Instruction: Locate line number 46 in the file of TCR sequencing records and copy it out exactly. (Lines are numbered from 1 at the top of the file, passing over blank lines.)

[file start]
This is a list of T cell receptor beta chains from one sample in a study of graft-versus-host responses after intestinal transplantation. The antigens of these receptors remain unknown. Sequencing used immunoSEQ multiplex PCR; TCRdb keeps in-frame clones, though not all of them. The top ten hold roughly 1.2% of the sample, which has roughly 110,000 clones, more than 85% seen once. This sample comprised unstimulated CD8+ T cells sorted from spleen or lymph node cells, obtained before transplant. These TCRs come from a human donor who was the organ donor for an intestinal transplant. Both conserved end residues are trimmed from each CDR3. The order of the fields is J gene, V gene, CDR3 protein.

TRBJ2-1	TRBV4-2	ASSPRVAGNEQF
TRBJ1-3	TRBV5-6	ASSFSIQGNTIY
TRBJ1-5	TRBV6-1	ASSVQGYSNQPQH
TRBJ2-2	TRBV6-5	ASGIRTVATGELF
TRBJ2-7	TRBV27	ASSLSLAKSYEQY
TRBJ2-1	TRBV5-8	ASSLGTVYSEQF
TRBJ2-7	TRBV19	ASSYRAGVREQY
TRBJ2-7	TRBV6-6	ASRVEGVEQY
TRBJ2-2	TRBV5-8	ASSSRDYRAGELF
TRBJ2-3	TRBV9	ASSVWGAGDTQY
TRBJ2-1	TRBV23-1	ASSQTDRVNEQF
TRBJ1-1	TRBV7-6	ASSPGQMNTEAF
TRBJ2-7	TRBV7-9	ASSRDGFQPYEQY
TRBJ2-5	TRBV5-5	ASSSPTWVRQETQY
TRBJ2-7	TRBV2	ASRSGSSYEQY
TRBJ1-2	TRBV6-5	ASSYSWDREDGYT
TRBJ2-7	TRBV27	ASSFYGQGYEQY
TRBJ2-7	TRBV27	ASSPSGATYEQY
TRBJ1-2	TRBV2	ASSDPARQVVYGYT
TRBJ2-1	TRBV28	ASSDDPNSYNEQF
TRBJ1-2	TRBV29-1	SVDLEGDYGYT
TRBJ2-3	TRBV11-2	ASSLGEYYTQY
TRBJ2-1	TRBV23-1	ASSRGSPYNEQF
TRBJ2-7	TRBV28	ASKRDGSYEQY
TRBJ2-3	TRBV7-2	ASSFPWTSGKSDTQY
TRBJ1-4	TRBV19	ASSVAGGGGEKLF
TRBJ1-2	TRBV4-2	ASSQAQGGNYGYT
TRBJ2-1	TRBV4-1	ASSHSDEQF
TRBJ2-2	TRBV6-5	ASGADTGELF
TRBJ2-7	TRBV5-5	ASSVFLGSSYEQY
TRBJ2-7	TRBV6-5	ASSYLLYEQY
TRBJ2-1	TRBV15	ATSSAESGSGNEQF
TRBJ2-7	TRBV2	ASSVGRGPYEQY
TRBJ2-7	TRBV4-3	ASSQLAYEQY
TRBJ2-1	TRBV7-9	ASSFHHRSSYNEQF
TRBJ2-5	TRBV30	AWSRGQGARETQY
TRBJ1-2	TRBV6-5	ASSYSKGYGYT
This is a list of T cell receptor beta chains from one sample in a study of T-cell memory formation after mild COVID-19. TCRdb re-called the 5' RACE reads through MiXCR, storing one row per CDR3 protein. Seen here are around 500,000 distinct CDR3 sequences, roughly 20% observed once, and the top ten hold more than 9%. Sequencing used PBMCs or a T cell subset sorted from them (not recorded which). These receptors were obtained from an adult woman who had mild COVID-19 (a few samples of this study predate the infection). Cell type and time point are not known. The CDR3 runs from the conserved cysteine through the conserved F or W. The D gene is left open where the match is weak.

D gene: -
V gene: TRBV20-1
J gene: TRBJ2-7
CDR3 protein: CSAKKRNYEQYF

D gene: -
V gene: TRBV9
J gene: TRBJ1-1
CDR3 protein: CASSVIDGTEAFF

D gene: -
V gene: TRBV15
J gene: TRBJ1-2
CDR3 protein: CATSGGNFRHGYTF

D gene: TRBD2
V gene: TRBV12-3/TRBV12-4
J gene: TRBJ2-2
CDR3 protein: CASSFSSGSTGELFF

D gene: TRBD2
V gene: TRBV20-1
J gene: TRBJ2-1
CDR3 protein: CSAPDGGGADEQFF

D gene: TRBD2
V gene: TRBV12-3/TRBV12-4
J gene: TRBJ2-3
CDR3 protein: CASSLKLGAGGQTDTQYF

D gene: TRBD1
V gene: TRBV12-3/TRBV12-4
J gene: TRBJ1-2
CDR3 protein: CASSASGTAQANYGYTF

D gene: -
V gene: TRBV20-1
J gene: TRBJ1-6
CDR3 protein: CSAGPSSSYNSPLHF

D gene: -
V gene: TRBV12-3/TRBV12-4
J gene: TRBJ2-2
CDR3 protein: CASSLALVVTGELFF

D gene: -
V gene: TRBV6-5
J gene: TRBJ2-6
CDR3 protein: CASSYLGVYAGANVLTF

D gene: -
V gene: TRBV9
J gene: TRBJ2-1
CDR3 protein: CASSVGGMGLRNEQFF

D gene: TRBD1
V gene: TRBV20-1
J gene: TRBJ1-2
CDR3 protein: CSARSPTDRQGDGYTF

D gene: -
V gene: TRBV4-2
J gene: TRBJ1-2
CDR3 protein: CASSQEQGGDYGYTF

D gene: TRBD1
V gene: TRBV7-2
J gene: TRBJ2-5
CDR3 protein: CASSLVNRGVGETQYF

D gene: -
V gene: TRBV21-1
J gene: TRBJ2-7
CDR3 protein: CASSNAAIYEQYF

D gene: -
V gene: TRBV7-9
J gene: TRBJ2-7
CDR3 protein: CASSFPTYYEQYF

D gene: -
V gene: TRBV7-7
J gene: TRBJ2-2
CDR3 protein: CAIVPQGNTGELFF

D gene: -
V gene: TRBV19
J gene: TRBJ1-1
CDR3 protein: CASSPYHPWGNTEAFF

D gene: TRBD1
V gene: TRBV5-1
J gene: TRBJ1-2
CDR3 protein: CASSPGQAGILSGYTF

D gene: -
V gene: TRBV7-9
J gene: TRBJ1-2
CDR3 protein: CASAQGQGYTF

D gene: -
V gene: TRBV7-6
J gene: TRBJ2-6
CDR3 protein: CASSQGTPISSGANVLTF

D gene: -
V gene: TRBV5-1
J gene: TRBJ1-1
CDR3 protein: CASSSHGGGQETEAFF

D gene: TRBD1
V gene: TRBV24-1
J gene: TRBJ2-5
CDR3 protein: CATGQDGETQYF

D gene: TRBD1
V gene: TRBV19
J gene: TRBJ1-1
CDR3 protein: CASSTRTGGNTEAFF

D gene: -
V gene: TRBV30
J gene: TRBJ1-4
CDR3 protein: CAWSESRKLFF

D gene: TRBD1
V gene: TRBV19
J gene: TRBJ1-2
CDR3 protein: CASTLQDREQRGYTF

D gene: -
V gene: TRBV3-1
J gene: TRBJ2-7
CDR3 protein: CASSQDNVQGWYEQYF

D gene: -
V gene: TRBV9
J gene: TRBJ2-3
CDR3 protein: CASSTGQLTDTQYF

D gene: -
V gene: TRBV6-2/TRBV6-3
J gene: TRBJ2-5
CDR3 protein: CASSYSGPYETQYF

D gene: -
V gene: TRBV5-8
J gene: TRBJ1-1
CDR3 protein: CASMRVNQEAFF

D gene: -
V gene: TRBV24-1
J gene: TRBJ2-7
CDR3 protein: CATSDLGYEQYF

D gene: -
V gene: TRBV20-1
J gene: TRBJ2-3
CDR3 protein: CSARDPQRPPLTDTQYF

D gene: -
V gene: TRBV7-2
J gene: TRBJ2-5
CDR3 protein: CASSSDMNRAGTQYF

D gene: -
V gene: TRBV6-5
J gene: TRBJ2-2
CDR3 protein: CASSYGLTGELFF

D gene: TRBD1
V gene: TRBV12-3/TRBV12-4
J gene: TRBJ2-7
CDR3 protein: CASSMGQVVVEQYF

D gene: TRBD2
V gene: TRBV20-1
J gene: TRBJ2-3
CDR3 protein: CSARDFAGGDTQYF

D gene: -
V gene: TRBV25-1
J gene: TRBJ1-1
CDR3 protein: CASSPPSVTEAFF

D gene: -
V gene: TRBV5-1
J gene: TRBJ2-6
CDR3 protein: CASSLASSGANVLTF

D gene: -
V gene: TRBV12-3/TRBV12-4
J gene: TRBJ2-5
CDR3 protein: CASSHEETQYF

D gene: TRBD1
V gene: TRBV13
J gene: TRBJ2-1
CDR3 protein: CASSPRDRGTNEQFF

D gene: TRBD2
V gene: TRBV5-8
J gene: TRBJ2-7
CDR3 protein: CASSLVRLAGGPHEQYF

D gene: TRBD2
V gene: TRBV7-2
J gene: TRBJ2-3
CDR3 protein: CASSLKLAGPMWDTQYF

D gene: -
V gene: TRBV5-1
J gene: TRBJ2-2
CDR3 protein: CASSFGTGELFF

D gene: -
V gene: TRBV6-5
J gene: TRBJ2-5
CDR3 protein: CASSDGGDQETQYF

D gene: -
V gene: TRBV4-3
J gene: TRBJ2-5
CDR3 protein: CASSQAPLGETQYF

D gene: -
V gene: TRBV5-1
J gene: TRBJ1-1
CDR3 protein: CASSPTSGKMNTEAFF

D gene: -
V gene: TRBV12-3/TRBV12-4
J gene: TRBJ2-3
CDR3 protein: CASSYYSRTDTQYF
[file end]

J gene: TRBJ1-1